A  Litchfield: Florence Falls & Shady Creek walk
Mini golf, Palmerston

A-  Joe Creek walk
A-  Litchfield: Tolmer Falls
A-  Recreational lagoon (Darwin)

B+  Wartime experience tour with military museum, Darwin (needed more time at the museum)
B+  Kelly’s knob lookout (Kununurra)

Bungle Bungles tour overall (A Flight, B- Domes walk, A+ Cathedral gorge)
B  Litchfield: Magnetic termite mounds
B  Kakadu: Nawurlandja lookout walk
B  RFDS (Darwin) - virtual reality headset displays were the best part
Diamond shop in Kununurra
B  Kakadu: Anbangbang billabong walk
B  Cutta Cutta caves
B  Nitmiluk southern walks: Butterfly gorge

B-  Darwin self-guided heritage walk

C+  Mindil Beach night markets

C  Darwin oil tunnels
C  Gregory Tree
C  Darwin botanic gardens

C-  Yellow Waters cultural centre
C-  Mamaluka wetlands walk
C-  Kakadu: 2x lookout walks between Cooinda and Pine Creek (Gungurul, Bukbukluk)

Any surprises or things you learned? Where do I start...

The terrain is not all flat, like I was expecting - the Arnhem Land escarpment, Victoria River, Kimberley were all quite prominent geographical features.

Speed limits being 130 kph!

Driving from NT to WA and losing 1.5 hrs (time difference).

The different purposes of rock art, and how it wasn't ok to touch up someone else's painting but was perfectly ok to paint over it.

Some of the rock art we saw was made as recently as the 1960s - not all of it is ancient.

The orange and black stripes of the Bungle Bungles are only a surface coating, not the colour of the rocks themselves (which are white).

Crocodiles can sense vibrations 1-2 km away!

Barramundi can't reproduce in fresh water.

Freshwater crocodiles swallow their food whole, so they don't attack humans unless they feel threatened.

The waterfalls at Litchfield flow all year due to water seeping out of the rock slowly.

'Magnetic' termites are blind and can sense magnetic fields. Their mounds are oriented to give the most consistent temperature; if the alignment is changed then internal temperatures increase significantly.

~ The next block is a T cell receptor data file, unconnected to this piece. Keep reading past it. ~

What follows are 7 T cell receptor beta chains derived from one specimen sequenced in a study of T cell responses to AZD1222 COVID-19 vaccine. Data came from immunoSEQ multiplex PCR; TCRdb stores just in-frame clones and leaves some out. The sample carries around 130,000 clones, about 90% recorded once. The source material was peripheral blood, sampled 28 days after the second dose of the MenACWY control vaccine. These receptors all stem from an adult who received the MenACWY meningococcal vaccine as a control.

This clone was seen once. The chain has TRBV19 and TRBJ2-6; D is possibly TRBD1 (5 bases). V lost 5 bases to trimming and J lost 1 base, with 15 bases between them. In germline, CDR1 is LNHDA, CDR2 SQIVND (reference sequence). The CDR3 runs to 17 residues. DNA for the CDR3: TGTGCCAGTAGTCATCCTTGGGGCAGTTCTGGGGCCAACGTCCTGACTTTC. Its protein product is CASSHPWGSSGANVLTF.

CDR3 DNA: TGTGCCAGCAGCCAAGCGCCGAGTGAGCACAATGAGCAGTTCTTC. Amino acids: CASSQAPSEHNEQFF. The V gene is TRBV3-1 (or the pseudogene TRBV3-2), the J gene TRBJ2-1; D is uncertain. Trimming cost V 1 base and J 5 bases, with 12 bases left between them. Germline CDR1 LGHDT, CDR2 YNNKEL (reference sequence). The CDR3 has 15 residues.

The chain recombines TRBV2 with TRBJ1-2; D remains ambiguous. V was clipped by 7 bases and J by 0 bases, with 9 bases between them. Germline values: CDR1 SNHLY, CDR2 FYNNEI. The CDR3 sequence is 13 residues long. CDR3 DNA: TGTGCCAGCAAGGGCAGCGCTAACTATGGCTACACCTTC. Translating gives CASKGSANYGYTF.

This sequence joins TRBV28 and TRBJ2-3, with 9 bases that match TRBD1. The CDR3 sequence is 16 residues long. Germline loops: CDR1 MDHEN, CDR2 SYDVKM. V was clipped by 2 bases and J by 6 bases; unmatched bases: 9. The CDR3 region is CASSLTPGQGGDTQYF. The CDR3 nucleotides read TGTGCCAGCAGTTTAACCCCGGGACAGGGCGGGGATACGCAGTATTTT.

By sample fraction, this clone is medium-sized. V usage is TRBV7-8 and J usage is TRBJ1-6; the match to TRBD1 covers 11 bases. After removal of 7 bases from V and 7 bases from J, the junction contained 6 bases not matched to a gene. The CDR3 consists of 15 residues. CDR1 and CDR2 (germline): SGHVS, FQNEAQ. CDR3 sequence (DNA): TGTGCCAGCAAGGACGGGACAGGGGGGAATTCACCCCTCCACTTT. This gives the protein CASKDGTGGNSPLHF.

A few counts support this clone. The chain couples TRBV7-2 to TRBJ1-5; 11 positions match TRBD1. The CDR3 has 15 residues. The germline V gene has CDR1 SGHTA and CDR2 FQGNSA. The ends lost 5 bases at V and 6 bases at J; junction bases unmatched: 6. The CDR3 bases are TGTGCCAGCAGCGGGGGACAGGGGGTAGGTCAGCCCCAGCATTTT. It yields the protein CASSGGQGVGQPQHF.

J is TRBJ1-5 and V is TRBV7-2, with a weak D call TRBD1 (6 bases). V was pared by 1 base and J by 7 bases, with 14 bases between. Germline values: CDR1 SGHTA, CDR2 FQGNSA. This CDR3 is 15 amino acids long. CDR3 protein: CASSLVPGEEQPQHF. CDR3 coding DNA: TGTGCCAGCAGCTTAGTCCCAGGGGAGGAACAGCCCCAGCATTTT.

At one point in history, 75% of Darwin's non-indigenous population was Chinese.

70-80% of Darwin's buildings were destroyed by Cyclone Tracy. 30,000 people were evacuated (out of 46,000).

It took 20 years to install the 9" guns at East Point, and they were never used in combat (only tested).

The Darwin oil storage tunnels' budget of £200,000 blew out to over £1,000,000 - and they were never used in the war.

The oil storage tunnels were a secret project, but the excavated dirt was simply piled up at the entrance; any Japanese reconnaissance officer would have instantly known what was there!


We finished our holiday with a few days in Darwin. In the last 100 years, two events have shaped the city and reminders of them are everywhere: the bombing of Darwin on 19 Feb 1942, and cyclone Tracy on Christmas Day 1974.

Deckchair cinema
We saw the movie 'Red White and Brass' and enjoyed pre-show
entertainment by the Darwin City Brass Band

Darwin military tour in a 1940s army bus - the tour guide was VERY informative!

Anglican cathedral. Survived the Darwin bombings and had a porch and gate built by the army from rubble of the post office, which was destroyed. After cyclone Tracy, the porch and gate were all that survived.

Feeding fish at Aquascene

Sunset at Mindil Beach (night market)

WWII oil storage tunnels - a colossal budget blowout by a factor of 5,
and never used for their intended purpose...


Our final national park was Litchfield, about an hour's drive south of Darwin. We stayed at the Florence Falls campground and were pleasantly surprised by how well laid out (and quiet!) it was.

Along the way we overheard people discussing whether it was better to do Kakadu or Litchfield first, with the consensus being 'if you do Kakadu first, you'll be disappointed by Litchfield'. But I imagine that's if you had a 4wd vehicle and were able to see the Kakadu waterfalls - which we didn't. So for us, Kakadu was more about rock art and Litchfield more about waterfalls.